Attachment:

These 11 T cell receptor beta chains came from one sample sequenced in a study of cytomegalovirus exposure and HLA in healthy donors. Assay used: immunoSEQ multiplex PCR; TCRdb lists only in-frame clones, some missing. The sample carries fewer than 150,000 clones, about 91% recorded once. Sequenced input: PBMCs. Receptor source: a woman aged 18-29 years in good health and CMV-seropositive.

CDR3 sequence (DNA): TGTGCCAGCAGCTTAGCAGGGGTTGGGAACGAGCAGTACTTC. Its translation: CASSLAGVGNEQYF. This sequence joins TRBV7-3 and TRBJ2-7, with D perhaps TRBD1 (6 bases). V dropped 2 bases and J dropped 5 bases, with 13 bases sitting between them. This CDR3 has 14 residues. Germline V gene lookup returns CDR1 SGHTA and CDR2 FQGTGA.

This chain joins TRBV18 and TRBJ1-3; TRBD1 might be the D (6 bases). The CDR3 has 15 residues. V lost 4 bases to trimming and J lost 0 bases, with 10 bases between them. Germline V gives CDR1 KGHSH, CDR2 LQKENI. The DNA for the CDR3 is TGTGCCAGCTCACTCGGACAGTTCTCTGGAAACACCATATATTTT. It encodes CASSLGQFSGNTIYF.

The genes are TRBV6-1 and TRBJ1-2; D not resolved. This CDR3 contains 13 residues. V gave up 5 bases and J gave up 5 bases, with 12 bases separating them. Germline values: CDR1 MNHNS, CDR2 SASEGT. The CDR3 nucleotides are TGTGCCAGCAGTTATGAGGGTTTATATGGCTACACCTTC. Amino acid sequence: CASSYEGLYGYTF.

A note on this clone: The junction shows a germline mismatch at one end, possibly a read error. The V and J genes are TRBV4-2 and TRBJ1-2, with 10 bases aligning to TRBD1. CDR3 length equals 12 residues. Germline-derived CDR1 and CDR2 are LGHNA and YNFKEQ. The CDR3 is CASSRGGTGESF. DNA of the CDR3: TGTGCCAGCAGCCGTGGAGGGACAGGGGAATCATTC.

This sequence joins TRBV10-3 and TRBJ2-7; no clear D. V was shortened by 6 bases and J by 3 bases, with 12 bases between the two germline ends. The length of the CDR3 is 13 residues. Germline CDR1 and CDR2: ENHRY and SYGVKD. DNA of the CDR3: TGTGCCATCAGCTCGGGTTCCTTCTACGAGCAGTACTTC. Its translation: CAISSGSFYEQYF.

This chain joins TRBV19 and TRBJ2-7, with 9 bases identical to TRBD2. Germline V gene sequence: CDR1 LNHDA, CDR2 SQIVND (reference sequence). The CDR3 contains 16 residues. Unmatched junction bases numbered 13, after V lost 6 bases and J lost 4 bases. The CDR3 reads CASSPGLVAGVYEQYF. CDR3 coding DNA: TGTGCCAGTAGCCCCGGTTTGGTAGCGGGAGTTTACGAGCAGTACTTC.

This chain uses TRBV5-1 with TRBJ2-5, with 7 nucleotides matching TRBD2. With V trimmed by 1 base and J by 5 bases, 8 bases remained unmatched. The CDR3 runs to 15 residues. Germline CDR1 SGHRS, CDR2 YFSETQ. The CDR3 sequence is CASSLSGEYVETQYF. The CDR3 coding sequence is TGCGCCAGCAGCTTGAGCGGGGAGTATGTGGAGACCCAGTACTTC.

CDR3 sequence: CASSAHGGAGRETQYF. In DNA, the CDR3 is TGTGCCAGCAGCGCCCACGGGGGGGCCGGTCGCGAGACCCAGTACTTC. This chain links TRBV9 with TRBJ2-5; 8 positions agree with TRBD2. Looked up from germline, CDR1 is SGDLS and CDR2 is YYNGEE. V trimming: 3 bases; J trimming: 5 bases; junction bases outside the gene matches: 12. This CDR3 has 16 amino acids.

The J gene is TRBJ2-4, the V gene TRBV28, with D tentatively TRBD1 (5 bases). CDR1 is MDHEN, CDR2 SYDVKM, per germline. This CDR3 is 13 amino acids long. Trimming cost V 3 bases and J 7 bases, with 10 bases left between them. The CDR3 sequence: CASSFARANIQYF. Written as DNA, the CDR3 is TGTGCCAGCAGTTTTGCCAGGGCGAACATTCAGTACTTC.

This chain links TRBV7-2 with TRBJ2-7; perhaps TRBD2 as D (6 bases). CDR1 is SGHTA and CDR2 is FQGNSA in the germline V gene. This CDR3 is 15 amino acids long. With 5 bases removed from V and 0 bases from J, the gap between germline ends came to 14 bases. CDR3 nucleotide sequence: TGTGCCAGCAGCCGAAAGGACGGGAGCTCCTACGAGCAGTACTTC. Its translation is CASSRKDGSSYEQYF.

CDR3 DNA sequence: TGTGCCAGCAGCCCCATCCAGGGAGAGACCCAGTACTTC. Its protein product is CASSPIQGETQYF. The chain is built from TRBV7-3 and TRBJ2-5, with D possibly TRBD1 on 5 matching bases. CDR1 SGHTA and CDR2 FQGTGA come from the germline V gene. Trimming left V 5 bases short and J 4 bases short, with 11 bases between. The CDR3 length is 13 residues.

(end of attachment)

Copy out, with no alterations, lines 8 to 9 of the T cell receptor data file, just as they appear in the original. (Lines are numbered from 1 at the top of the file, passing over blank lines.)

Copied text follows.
This chain uses TRBV5-1 with TRBJ2-5, with 7 nucleotides matching TRBD2. With V trimmed by 1 base and J by 5 bases, 8 bases remained unmatched. The CDR3 runs to 15 residues. Germline CDR1 SGHRS, CDR2 YFSETQ. The CDR3 sequence is CASSLSGEYVETQYF. The CDR3 coding sequence is TGCGCCAGCAGCTTGAGCGGGGAGTATGTGGAGACCCAGTACTTC.

CDR3 sequence: CASSAHGGAGRETQYF. In DNA, the CDR3 is TGTGCCAGCAGCGCCCACGGGGGGGCCGGTCGCGAGACCCAGTACTTC. This chain links TRBV9 with TRBJ2-5; 8 positions agree with TRBD2. Looked up from germline, CDR1 is SGDLS and CDR2 is YYNGEE. V trimming: 3 bases; J trimming: 5 bases; junction bases outside the gene matches: 12. This CDR3 has 16 amino acids.